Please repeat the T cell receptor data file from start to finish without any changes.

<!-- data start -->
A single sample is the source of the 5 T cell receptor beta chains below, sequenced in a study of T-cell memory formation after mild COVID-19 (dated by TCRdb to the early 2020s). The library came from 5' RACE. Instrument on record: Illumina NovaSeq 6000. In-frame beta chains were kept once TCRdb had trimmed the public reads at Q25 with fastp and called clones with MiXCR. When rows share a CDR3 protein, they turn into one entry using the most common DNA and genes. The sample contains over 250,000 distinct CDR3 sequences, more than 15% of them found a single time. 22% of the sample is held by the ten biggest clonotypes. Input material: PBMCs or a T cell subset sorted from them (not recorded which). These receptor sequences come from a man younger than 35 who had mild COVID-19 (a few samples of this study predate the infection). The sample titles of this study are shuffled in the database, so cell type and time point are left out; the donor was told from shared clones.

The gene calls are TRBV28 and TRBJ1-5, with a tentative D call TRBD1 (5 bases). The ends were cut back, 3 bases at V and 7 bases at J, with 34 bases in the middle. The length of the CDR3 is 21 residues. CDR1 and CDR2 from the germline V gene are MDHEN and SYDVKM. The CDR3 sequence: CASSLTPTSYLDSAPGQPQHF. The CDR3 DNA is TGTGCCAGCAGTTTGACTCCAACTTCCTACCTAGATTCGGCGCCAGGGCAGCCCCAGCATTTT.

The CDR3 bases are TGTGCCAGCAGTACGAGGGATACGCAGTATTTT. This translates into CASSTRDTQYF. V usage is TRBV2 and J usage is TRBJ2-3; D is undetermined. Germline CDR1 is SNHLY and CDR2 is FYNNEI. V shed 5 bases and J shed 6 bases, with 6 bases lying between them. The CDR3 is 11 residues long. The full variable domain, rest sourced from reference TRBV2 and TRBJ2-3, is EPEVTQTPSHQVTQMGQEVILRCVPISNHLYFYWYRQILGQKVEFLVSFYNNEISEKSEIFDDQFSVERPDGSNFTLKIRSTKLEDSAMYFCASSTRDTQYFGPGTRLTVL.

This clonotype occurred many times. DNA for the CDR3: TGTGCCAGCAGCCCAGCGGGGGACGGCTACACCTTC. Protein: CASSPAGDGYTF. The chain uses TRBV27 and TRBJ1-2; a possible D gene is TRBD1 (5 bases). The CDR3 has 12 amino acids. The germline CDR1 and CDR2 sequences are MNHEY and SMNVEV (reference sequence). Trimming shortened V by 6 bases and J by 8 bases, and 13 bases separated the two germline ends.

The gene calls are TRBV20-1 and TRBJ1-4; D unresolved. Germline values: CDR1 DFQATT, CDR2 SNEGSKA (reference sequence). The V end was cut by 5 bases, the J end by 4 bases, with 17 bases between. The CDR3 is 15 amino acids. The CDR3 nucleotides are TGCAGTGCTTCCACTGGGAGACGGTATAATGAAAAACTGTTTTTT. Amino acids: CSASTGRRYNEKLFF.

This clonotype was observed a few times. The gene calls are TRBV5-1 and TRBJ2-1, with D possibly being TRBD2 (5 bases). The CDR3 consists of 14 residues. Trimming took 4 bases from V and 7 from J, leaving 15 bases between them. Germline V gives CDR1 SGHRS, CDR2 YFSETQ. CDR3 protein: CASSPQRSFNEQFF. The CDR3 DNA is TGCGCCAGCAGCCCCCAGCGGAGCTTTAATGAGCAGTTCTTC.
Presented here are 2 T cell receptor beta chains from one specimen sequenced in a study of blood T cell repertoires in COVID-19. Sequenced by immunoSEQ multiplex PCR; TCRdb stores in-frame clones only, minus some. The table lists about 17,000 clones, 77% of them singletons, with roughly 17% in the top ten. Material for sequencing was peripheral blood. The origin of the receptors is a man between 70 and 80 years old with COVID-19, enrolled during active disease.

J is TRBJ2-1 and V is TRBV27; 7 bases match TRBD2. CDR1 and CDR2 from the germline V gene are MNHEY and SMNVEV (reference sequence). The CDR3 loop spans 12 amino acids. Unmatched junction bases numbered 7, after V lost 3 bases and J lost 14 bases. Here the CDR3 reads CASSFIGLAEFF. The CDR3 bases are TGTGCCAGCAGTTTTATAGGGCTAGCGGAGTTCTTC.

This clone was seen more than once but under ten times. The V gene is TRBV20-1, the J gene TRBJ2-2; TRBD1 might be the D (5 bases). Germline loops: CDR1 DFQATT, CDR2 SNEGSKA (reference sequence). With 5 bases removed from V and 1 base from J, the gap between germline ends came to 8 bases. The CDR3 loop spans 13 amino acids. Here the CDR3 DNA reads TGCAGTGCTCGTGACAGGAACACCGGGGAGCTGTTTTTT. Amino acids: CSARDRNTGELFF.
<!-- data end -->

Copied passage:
A single sample is the source of the 5 T cell receptor beta chains below, sequenced in a study of T-cell memory formation after mild COVID-19 (dated by TCRdb to the early 2020s). The library came from 5' RACE. Instrument on record: Illumina NovaSeq 6000. In-frame beta chains were kept once TCRdb had trimmed the public reads at Q25 with fastp and called clones with MiXCR. When rows share a CDR3 protein, they turn into one entry using the most common DNA and genes. The sample contains over 250,000 distinct CDR3 sequences, more than 15% of them found a single time. 22% of the sample is held by the ten biggest clonotypes. Input material: PBMCs or a T cell subset sorted from them (not recorded which). These receptor sequences come from a man younger than 35 who had mild COVID-19 (a few samples of this study predate the infection). The sample titles of this study are shuffled in the database, so cell type and time point are left out; the donor was told from shared clones.

The gene calls are TRBV28 and TRBJ1-5, with a tentative D call TRBD1 (5 bases). The ends were cut back, 3 bases at V and 7 bases at J, with 34 bases in the middle. The length of the CDR3 is 21 residues. CDR1 and CDR2 from the germline V gene are MDHEN and SYDVKM. The CDR3 sequence: CASSLTPTSYLDSAPGQPQHF. The CDR3 DNA is TGTGCCAGCAGTTTGACTCCAACTTCCTACCTAGATTCGGCGCCAGGGCAGCCCCAGCATTTT.

The CDR3 bases are TGTGCCAGCAGTACGAGGGATACGCAGTATTTT. This translates into CASSTRDTQYF. V usage is TRBV2 and J usage is TRBJ2-3; D is undetermined. Germline CDR1 is SNHLY and CDR2 is FYNNEI. V shed 5 bases and J shed 6 bases, with 6 bases lying between them. The CDR3 is 11 residues long. The full variable domain, rest sourced from reference TRBV2 and TRBJ2-3, is EPEVTQTPSHQVTQMGQEVILRCVPISNHLYFYWYRQILGQKVEFLVSFYNNEISEKSEIFDDQFSVERPDGSNFTLKIRSTKLEDSAMYFCASSTRDTQYFGPGTRLTVL.

This clonotype occurred many times. DNA for the CDR3: TGTGCCAGCAGCCCAGCGGGGGACGGCTACACCTTC. Protein: CASSPAGDGYTF. The chain uses TRBV27 and TRBJ1-2; a possible D gene is TRBD1 (5 bases). The CDR3 has 12 amino acids. The germline CDR1 and CDR2 sequences are MNHEY and SMNVEV (reference sequence). Trimming shortened V by 6 bases and J by 8 bases, and 13 bases separated the two germline ends.

The gene calls are TRBV20-1 and TRBJ1-4; D unresolved. Germline values: CDR1 DFQATT, CDR2 SNEGSKA (reference sequence). The V end was cut by 5 bases, the J end by 4 bases, with 17 bases between. The CDR3 is 15 amino acids. The CDR3 nucleotides are TGCAGTGCTTCCACTGGGAGACGGTATAATGAAAAACTGTTTTTT. Amino acids: CSASTGRRYNEKLFF.

This clonotype was observed a few times. The gene calls are TRBV5-1 and TRBJ2-1, with D possibly being TRBD2 (5 bases). The CDR3 consists of 14 residues. Trimming took 4 bases from V and 7 from J, leaving 15 bases between them. Germline V gives CDR1 SGHRS, CDR2 YFSETQ. CDR3 protein: CASSPQRSFNEQFF. The CDR3 DNA is TGCGCCAGCAGCCCCCAGCGGAGCTTTAATGAGCAGTTCTTC.
Presented here are 2 T cell receptor beta chains from one specimen sequenced in a study of blood T cell repertoires in COVID-19. Sequenced by immunoSEQ multiplex PCR; TCRdb stores in-frame clones only, minus some. The table lists about 17,000 clones, 77% of them singletons, with roughly 17% in the top ten. Material for sequencing was peripheral blood. The origin of the receptors is a man between 70 and 80 years old with COVID-19, enrolled during active disease.

J is TRBJ2-1 and V is TRBV27; 7 bases match TRBD2. CDR1 and CDR2 from the germline V gene are MNHEY and SMNVEV (reference sequence). The CDR3 loop spans 12 amino acids. Unmatched junction bases numbered 7, after V lost 3 bases and J lost 14 bases. Here the CDR3 reads CASSFIGLAEFF. The CDR3 bases are TGTGCCAGCAGTTTTATAGGGCTAGCGGAGTTCTTC.

This clone was seen more than once but under ten times. The V gene is TRBV20-1, the J gene TRBJ2-2; TRBD1 might be the D (5 bases). Germline loops: CDR1 DFQATT, CDR2 SNEGSKA (reference sequence). With 5 bases removed from V and 1 base from J, the gap between germline ends came to 8 bases. The CDR3 loop spans 13 amino acids. Here the CDR3 DNA reads TGCAGTGCTCGTGACAGGAACACCGGGGAGCTGTTTTTT. Amino acids: CSARDRNTGELFF.